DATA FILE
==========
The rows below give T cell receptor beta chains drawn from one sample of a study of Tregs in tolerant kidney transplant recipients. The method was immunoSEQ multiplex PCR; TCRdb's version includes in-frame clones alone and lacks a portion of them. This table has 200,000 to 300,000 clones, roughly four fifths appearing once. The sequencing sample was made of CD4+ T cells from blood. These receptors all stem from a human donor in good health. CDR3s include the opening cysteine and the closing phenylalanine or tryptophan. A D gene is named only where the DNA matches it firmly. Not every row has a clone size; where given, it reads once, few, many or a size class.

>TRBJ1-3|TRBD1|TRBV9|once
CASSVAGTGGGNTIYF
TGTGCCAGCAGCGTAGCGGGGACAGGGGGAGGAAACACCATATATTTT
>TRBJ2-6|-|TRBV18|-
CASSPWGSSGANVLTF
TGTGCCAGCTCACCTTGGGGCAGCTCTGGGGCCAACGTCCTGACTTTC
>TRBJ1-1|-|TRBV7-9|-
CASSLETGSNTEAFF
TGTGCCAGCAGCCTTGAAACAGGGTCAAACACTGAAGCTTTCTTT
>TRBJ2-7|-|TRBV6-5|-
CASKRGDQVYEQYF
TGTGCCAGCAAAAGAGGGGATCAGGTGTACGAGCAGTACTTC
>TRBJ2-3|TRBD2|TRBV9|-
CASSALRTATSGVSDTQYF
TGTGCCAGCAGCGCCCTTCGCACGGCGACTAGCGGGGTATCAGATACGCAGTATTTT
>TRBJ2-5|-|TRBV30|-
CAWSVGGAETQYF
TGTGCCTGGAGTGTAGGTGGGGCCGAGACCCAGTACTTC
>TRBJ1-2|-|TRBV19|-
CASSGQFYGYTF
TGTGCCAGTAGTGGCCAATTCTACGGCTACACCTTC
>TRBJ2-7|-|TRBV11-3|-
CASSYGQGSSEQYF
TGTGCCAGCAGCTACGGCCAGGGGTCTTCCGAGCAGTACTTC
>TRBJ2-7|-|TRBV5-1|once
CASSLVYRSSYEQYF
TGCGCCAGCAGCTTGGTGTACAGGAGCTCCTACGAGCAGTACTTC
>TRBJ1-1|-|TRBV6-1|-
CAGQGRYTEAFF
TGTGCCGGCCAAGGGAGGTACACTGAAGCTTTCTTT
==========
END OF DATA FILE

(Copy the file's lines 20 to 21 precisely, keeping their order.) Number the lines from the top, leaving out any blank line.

>TRBJ1-2|-|TRBV19|-
CASSGQFYGYTF